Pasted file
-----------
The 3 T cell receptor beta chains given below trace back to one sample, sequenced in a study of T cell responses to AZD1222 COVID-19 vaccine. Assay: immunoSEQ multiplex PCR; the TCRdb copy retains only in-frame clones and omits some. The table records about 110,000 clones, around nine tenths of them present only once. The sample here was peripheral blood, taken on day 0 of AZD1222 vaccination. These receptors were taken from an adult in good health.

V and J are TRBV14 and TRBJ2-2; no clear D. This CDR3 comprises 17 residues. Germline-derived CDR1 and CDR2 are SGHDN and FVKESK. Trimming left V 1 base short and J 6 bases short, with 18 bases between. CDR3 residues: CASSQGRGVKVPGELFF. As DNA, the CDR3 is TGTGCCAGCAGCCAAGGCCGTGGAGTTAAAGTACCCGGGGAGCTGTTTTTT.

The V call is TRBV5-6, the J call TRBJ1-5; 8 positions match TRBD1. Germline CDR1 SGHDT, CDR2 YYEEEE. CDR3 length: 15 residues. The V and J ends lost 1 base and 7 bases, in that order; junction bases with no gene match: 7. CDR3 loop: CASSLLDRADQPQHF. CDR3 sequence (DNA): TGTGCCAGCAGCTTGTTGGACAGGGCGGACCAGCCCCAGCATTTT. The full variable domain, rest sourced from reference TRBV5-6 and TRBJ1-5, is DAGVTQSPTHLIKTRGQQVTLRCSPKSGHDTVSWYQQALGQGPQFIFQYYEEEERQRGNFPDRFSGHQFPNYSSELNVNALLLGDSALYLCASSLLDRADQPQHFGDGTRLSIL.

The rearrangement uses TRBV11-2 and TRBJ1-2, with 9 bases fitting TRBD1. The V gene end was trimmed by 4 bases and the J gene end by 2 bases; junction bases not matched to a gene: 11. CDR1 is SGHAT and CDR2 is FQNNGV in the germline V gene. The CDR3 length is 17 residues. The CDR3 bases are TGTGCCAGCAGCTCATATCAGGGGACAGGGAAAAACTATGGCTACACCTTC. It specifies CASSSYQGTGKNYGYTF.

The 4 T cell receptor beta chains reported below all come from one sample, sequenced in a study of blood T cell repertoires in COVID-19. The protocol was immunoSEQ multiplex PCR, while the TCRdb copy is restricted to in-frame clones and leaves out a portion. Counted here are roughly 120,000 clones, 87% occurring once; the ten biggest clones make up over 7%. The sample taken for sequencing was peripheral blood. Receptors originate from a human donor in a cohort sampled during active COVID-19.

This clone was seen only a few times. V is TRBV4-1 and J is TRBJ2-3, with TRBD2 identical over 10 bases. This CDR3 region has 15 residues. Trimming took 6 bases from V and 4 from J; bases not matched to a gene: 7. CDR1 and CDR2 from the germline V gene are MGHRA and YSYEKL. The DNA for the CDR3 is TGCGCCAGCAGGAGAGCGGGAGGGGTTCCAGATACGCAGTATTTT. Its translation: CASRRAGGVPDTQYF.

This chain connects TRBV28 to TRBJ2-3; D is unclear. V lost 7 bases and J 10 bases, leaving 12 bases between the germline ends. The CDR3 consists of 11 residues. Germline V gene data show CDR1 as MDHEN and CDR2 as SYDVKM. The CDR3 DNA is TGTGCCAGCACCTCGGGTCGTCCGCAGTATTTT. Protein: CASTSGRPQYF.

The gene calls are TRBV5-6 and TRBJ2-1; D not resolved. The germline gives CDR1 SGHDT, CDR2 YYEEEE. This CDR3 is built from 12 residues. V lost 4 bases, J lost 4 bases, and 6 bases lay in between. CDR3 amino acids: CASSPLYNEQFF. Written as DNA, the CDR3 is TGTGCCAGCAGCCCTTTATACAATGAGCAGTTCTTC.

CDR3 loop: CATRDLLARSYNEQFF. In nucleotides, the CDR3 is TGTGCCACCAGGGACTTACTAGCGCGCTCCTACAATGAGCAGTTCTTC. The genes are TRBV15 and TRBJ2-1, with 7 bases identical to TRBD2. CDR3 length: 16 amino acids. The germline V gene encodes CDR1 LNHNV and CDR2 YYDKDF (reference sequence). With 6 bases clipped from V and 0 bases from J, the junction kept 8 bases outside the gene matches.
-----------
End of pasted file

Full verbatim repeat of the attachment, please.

The 3 T cell receptor beta chains given below trace back to one sample, sequenced in a study of T cell responses to AZD1222 COVID-19 vaccine. Assay: immunoSEQ multiplex PCR; the TCRdb copy retains only in-frame clones and omits some. The table records about 110,000 clones, around nine tenths of them present only once. The sample here was peripheral blood, taken on day 0 of AZD1222 vaccination. These receptors were taken from an adult in good health.

V and J are TRBV14 and TRBJ2-2; no clear D. This CDR3 comprises 17 residues. Germline-derived CDR1 and CDR2 are SGHDN and FVKESK. Trimming left V 1 base short and J 6 bases short, with 18 bases between. CDR3 residues: CASSQGRGVKVPGELFF. As DNA, the CDR3 is TGTGCCAGCAGCCAAGGCCGTGGAGTTAAAGTACCCGGGGAGCTGTTTTTT.

The V call is TRBV5-6, the J call TRBJ1-5; 8 positions match TRBD1. Germline CDR1 SGHDT, CDR2 YYEEEE. CDR3 length: 15 residues. The V and J ends lost 1 base and 7 bases, in that order; junction bases with no gene match: 7. CDR3 loop: CASSLLDRADQPQHF. CDR3 sequence (DNA): TGTGCCAGCAGCTTGTTGGACAGGGCGGACCAGCCCCAGCATTTT. The full variable domain, rest sourced from reference TRBV5-6 and TRBJ1-5, is DAGVTQSPTHLIKTRGQQVTLRCSPKSGHDTVSWYQQALGQGPQFIFQYYEEEERQRGNFPDRFSGHQFPNYSSELNVNALLLGDSALYLCASSLLDRADQPQHFGDGTRLSIL.

The rearrangement uses TRBV11-2 and TRBJ1-2, with 9 bases fitting TRBD1. The V gene end was trimmed by 4 bases and the J gene end by 2 bases; junction bases not matched to a gene: 11. CDR1 is SGHAT and CDR2 is FQNNGV in the germline V gene. The CDR3 length is 17 residues. The CDR3 bases are TGTGCCAGCAGCTCATATCAGGGGACAGGGAAAAACTATGGCTACACCTTC. It specifies CASSSYQGTGKNYGYTF.

The 4 T cell receptor beta chains reported below all come from one sample, sequenced in a study of blood T cell repertoires in COVID-19. The protocol was immunoSEQ multiplex PCR, while the TCRdb copy is restricted to in-frame clones and leaves out a portion. Counted here are roughly 120,000 clones, 87% occurring once; the ten biggest clones make up over 7%. The sample taken for sequencing was peripheral blood. Receptors originate from a human donor in a cohort sampled during active COVID-19.

This clone was seen only a few times. V is TRBV4-1 and J is TRBJ2-3, with TRBD2 identical over 10 bases. This CDR3 region has 15 residues. Trimming took 6 bases from V and 4 from J; bases not matched to a gene: 7. CDR1 and CDR2 from the germline V gene are MGHRA and YSYEKL. The DNA for the CDR3 is TGCGCCAGCAGGAGAGCGGGAGGGGTTCCAGATACGCAGTATTTT. Its translation: CASRRAGGVPDTQYF.

This chain connects TRBV28 to TRBJ2-3; D is unclear. V lost 7 bases and J 10 bases, leaving 12 bases between the germline ends. The CDR3 consists of 11 residues. Germline V gene data show CDR1 as MDHEN and CDR2 as SYDVKM. The CDR3 DNA is TGTGCCAGCACCTCGGGTCGTCCGCAGTATTTT. Protein: CASTSGRPQYF.

The gene calls are TRBV5-6 and TRBJ2-1; D not resolved. The germline gives CDR1 SGHDT, CDR2 YYEEEE. This CDR3 is built from 12 residues. V lost 4 bases, J lost 4 bases, and 6 bases lay in between. CDR3 amino acids: CASSPLYNEQFF. Written as DNA, the CDR3 is TGTGCCAGCAGCCCTTTATACAATGAGCAGTTCTTC.

CDR3 loop: CATRDLLARSYNEQFF. In nucleotides, the CDR3 is TGTGCCACCAGGGACTTACTAGCGCGCTCCTACAATGAGCAGTTCTTC. The genes are TRBV15 and TRBJ2-1, with 7 bases identical to TRBD2. CDR3 length: 16 amino acids. The germline V gene encodes CDR1 LNHNV and CDR2 YYDKDF (reference sequence). With 6 bases clipped from V and 0 bases from J, the junction kept 8 bases outside the gene matches.